2. But so-called "blacks" here in Brazil don't find "blackface" offensive. Why? There's no reason for them to find it offensive. There were never any lynchings here. There were never any laws against miscegenation. There has never been any segregation, such that the concepts of "black neighborhoods" and "white neighborhoods" are ones that people here have difficulty getting their heads around. The society does not employ the racist "one-drop rule" in its understanding of ethnicity. (The one-drop rule holds that "whiteness" is a pure, unblemished state, such that a mere one drop of "black" blood -- not red blood but "black" blood -- is enough to contaminate you and cast you irretrievably into that dreaded pit of "blackness".)

    So the comments of your "black man", attempting to universalize the American experience (cultural imperialism) and suggest that such matters have to be treated and interpreted in the same way as if we were in America, is incorrect. The well known French sociologists Pierre Bourdieu and Loic Wacquant have criticized this phenomenon of cultural imperialism in their incisive paper "On the Cunning of Imperialist Reason". (See here: )

  3. @ Henricky: I guess for a couple of reasons.

    1) There was no American guest on the judging panel, therefore no American interest.

    2)Folks were less sensitive then. 20 years ago, the Aboriginal land rights movement (or knowledge of the stolen generation) had not really impacted on the public consciousness. And we had very few people in Australia of black African descent. Remember this was around the time John Howard said there were too many Asians in Australia.

  4. @ Peter: I sorta agree, sorta don't.

    In Australia we are bombarded with American culture, including a lot of African-American culture. Everyone knows that African-Americans have been through a lot of sh*t and still are exposed to racism, which they can be sensitive about.

    I don't think Australians should necessarily have the automatic understanding, as Americans do, that blackface is a reflection of an ugly racist past, and therefore not appropriate.

    But I am amazed at the inability of so many people to think for only a second, and realise, "oh hang on... I see how that could offend someone." It may not be obvious to Australians, but it ain't rocket science.

    There is a significant number of Australians POCs who were pissed off by the sketch, just as there were some who didn't see anything wrong with it.

  5. You're a reasonable person, and you can always be expected to come to a reasonable conclusion. I agree that, given the exposure to the American experience and context Australians should know better, but I've seen many examples of Australians simply being unaware of how things might look from another perspective. This is not necessarily a crime on their part, since they are not necessarily under any obligation to be keenly aware of the American perspective on everything, but it can still be surprising given the exposure to American culture and its context.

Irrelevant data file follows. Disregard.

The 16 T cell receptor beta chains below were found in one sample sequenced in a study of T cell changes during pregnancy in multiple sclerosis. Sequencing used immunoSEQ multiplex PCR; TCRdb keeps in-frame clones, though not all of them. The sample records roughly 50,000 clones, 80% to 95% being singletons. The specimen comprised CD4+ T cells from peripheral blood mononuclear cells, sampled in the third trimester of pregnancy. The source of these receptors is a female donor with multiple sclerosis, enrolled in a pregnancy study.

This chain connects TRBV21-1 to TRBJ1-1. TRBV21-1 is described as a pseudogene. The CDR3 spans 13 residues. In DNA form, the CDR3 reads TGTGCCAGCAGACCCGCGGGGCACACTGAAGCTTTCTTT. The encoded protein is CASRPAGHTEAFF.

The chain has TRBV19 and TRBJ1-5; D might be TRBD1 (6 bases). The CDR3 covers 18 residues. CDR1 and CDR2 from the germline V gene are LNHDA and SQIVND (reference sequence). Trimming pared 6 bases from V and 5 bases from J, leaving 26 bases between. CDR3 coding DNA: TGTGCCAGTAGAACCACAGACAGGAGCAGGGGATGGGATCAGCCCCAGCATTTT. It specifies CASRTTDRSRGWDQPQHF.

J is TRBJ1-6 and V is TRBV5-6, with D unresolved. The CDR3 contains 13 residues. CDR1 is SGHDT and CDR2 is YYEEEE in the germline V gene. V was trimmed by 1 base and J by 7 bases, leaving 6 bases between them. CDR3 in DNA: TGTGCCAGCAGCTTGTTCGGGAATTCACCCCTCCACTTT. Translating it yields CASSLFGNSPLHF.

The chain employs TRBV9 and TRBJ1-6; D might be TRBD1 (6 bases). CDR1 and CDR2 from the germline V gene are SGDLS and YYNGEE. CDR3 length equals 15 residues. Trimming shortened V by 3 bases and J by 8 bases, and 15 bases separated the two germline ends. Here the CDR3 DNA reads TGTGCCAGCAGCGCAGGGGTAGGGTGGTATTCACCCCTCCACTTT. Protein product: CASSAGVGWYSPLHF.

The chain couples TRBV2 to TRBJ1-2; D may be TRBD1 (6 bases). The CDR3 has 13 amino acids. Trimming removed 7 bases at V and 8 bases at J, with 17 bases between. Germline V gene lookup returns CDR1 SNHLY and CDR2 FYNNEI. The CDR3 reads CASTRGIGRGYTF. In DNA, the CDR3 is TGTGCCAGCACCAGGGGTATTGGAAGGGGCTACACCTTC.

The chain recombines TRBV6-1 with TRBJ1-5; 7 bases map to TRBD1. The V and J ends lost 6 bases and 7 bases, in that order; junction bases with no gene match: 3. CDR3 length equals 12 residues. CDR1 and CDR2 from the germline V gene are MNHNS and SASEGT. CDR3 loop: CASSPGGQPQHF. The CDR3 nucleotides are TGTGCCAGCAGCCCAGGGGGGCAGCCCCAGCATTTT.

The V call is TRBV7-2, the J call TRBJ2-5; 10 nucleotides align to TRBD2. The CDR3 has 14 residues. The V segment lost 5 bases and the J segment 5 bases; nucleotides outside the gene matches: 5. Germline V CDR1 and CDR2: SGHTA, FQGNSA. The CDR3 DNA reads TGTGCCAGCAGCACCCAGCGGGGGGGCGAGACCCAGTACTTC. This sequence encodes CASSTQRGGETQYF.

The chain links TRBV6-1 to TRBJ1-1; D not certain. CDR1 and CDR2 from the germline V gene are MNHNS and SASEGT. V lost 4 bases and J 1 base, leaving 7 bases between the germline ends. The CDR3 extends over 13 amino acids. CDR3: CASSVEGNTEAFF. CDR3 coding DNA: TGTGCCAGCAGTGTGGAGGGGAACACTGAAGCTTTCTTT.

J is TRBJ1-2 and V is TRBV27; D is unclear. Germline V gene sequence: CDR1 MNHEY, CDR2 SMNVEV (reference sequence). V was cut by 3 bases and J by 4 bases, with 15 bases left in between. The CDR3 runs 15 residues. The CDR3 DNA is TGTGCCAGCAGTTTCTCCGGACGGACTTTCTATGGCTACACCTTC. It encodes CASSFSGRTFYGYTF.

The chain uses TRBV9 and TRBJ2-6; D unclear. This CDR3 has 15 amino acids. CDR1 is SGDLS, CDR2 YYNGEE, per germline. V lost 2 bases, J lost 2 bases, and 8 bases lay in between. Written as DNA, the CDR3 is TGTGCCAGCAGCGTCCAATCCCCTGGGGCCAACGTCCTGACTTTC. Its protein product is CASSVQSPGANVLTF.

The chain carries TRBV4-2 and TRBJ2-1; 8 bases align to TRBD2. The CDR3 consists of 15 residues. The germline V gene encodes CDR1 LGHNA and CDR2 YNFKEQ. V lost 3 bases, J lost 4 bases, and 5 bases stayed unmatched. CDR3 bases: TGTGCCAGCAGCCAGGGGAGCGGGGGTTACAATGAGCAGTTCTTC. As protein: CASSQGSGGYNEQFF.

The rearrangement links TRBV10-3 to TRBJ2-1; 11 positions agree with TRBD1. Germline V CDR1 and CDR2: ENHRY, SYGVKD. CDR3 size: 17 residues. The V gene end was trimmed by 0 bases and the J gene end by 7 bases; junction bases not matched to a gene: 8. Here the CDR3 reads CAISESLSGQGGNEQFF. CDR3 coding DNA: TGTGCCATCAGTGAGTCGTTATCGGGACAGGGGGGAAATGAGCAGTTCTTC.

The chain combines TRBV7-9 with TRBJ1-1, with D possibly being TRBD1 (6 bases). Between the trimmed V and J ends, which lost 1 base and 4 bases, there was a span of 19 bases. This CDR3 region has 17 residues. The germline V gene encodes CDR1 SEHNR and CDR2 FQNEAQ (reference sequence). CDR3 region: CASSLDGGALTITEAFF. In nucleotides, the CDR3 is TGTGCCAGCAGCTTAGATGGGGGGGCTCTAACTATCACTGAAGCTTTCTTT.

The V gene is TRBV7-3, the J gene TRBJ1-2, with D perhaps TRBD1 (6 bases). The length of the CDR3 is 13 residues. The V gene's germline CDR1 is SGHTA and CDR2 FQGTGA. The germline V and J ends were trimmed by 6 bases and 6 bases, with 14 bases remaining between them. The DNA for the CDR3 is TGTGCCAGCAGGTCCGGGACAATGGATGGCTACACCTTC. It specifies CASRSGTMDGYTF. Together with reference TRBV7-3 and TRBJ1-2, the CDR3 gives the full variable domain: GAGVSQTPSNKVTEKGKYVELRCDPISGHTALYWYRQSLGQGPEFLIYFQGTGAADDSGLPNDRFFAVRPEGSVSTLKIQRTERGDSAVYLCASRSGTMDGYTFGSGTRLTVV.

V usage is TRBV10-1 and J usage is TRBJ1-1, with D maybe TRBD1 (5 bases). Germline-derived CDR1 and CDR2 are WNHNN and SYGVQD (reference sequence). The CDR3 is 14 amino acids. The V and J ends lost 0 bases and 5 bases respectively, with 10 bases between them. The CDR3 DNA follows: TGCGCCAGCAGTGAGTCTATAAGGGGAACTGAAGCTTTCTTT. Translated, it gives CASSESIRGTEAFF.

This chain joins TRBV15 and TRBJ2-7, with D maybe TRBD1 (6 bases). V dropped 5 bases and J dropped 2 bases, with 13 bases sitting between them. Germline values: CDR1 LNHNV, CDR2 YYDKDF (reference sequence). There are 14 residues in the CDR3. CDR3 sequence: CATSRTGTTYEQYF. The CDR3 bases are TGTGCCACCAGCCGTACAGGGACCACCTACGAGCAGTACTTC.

6. i am so happy to see Mike's letter posted somewhere else on the net (we ran it over at too)

    i'm a woman of colour. my mother is mostly australian and my father is black american. i've split my life between australia and the states.....

    Pete to quote you : "Australians should know better, but I've seen many examples of Australians simply being unaware of how things might look from another perspective. This is not necessarily a crime on their part, since they are not necessarily under any obligation to be keenly aware of the American perspective on everything"

    In a country that is so culturally diverse, we all have an obligation to educate ourselves and our children on the diversity of the many people who live Mike points out, why do we understand the significance of the swastika when we choose not to understand "black face" given that african american culture has heavily influenced contempoary society here?

    wether these individuals were aware of the ramifications of their behaviour or not, what disgusts me is that people in positions of power within the media are apprently also ignorant enough to run this crap on tv. these people didn't just rock up unannounced......they were invited. their skit would of been pre approved

    i don't want my children to one day sit in front of a tv and be educated by such sheer ignorance.......because that is what breeds the next generation of race inequality, discrimination and hate

    much love and blessings for using your space to air this issue. may you have many more visitors and loud my friend x

  7. kate jean, first of all, everybody is a person of color. White is a color too. Secondly, context is everything. In an American context, such an act is offensive. In an Australian one, it's not. However, one may have expected Australians to be sufficiently conversant with America's history or racism as to have some inkling of their existing sensitivities. The most amusing thing I found about the skit was the fact that most people on the show seemed to be oblivious to how offensive it could be seen by some outsiders. I had the benefit of living in a number of different countries before coming to Australia, so I knew that such things would be quite incendiary elsewhere. But I can't expect others with less direct exposure to the outside world and other cultural contexts to be as aware.